Researchers from Chalmers University of Technology in Sweden have shown that the sodium-ion battery has an equivalent climate impact as their lithium-ion competitors – without the risk of running out of raw materials.
The transition to a society without fossil fuels means that the need for batteries is increasing at a rapid pace. At the same time, the increase will mean a shortage of the metals lithium and cobalt, which are key components in the most common battery types.
Rickard Arvidsson, Associate Professor of Environmental Systems Analysis at Chalmers noted, “The materials we use in the batteries of the future will be important in order to be able to switch to renewable energy and a fossil-free vehicle fleet.”
According to the European Commission’s Critical Raw Materials Act, the demand for critical raw battery materials is expected to increase exponentially as EU countries transition to renewable energy systems and electric vehicles. The green transition will also require more local production of batteries and other new fossil-free technologies, and a steady supply of raw materials is needed to meet demand. At the same time, such production carries a high risk of supply disruptions, due to the limited number of sources for raw materials.
Arvidsson explained, “Lithium-ion batteries are becoming a dominant technology in the world and they are better for the climate than fossil-based technology is, especially when it comes to transport. But lithium poses a bottleneck. You can’t produce lithium-based batteries at the same rate as you want to produce electric cars, and the deposits risk being depleted in the long term.” In addition to this, critical battery materials, such as lithium and cobalt, are largely mined in just a few places in the world, posing an availability risk to the supply.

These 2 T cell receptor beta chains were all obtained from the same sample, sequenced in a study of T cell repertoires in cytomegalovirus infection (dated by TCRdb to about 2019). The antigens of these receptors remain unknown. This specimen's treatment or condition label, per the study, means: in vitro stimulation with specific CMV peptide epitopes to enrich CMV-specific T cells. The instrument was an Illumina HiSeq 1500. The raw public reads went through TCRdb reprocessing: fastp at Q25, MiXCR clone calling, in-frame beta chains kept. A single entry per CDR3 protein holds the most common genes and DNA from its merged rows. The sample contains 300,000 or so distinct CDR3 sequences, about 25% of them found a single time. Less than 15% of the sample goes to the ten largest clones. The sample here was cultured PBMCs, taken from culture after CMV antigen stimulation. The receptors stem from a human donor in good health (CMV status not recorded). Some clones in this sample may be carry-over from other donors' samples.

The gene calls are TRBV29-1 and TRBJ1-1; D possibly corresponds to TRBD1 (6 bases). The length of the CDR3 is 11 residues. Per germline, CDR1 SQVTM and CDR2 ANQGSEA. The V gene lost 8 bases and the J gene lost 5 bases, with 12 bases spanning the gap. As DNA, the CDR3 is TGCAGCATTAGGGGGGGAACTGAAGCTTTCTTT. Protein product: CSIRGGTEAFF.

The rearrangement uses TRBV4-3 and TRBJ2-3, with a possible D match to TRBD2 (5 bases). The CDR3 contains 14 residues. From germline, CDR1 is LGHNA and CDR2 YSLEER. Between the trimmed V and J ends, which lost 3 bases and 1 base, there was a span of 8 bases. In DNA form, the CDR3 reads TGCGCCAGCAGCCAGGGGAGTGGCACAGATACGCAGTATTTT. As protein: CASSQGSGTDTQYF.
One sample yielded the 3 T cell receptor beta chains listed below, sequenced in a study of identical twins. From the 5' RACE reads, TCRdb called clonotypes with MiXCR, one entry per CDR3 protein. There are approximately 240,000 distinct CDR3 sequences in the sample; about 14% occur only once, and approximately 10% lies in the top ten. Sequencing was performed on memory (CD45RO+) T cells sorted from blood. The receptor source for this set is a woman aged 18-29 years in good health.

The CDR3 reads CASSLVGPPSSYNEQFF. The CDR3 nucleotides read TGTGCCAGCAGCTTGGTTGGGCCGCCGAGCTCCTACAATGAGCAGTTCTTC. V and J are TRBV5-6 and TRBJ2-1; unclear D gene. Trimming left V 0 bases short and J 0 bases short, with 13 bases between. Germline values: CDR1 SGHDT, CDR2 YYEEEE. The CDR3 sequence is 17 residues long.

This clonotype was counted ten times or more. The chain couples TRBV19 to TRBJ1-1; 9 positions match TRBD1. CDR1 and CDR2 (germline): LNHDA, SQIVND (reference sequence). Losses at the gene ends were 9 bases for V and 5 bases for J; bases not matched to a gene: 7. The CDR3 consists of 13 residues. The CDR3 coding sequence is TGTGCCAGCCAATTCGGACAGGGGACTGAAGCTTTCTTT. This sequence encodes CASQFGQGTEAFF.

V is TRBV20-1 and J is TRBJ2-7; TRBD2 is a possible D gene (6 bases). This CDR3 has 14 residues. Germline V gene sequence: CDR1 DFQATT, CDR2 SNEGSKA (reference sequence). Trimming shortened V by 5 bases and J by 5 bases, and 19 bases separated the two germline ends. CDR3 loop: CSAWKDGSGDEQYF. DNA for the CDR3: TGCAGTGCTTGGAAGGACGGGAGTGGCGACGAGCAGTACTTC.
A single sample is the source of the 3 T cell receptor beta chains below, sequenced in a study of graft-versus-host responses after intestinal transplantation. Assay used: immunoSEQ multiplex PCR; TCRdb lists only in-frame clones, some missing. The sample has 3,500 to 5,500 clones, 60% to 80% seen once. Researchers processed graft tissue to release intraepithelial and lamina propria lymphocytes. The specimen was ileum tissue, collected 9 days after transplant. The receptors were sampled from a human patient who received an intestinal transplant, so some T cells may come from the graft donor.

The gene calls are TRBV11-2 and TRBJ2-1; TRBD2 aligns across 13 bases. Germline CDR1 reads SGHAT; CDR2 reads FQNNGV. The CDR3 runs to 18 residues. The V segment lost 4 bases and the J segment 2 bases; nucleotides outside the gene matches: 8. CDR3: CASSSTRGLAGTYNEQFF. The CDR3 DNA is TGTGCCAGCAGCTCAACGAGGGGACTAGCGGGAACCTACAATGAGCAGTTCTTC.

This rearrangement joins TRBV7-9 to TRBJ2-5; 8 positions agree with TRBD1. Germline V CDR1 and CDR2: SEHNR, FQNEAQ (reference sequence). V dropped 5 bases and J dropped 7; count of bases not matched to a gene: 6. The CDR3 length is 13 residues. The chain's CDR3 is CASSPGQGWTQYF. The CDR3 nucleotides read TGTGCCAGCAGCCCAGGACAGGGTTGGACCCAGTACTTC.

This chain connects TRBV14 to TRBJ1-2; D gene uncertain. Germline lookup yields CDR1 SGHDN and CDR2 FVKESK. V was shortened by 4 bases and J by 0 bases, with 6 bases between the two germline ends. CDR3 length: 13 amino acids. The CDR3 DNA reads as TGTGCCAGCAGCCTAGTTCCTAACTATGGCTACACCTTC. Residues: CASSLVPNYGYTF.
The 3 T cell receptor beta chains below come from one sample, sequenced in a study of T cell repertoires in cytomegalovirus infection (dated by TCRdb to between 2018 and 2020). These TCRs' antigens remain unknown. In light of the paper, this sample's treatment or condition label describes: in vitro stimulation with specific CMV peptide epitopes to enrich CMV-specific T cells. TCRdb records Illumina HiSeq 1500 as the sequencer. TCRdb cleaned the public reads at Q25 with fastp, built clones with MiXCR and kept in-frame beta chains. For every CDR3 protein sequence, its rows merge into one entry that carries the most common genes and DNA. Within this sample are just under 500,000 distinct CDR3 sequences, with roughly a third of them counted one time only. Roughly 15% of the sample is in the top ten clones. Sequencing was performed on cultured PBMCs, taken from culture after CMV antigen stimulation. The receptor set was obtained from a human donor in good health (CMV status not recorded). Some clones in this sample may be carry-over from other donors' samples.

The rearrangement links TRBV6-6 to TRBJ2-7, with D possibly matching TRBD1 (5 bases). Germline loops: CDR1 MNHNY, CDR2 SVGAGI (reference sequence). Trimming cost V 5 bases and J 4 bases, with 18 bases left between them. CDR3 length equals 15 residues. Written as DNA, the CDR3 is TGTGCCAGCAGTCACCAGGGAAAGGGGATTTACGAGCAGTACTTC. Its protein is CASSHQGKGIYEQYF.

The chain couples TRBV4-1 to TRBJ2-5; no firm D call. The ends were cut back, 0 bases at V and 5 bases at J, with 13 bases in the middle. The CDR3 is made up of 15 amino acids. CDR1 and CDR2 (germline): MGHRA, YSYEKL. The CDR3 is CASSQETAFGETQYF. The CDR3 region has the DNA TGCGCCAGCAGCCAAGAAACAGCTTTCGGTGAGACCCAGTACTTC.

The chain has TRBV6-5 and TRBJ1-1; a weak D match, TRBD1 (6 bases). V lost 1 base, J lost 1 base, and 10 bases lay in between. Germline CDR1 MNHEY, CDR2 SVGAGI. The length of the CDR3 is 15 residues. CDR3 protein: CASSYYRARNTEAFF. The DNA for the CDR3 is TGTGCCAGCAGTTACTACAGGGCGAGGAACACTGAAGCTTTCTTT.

Sodium-ion batteries offer promising technology
The development of new battery technologies is moving fast in the quest for the next generation of sustainable energy storage – which should preferably have a long lifetime, have a high energy density and be easy to produce.
The research team at Chalmers chose to look at sodium-ion batteries, which contain sodium – a very common substance found in common sodium chloride – instead of lithium. In a new study, they have carried out a so-called life cycle assessment of the batteries, where they have examined their total environmental and resource impact during raw material extraction and manufacturing.
“We came to the conclusion that sodium-ion batteries are much better than lithium-ion batteries in terms of impact on mineral resource scarcity, and equivalent in terms of climate impact. Depending on which scenario you look at, they end up at between 60 and just over 100 kilograms of carbon dioxide equivalents per kilowatt hour theoretical electricity storage capacity, which is lower than previously reported for this type of sodium-ion battery.
It’s clearly a promising technology,” said Rickard Arvidsson.
The researchers also identified a number of measures with the potential to further reduce climate impact, such as developing an environmentally better electrolyte, as it accounted for a large part of the battery’s total impact.
Green energy requires energy storage
Today’s sodium-ion batteries are already expected to be used for stationary energy storage in the electricity grid, and with continued development, they will probably also be used in electric vehicles in the future.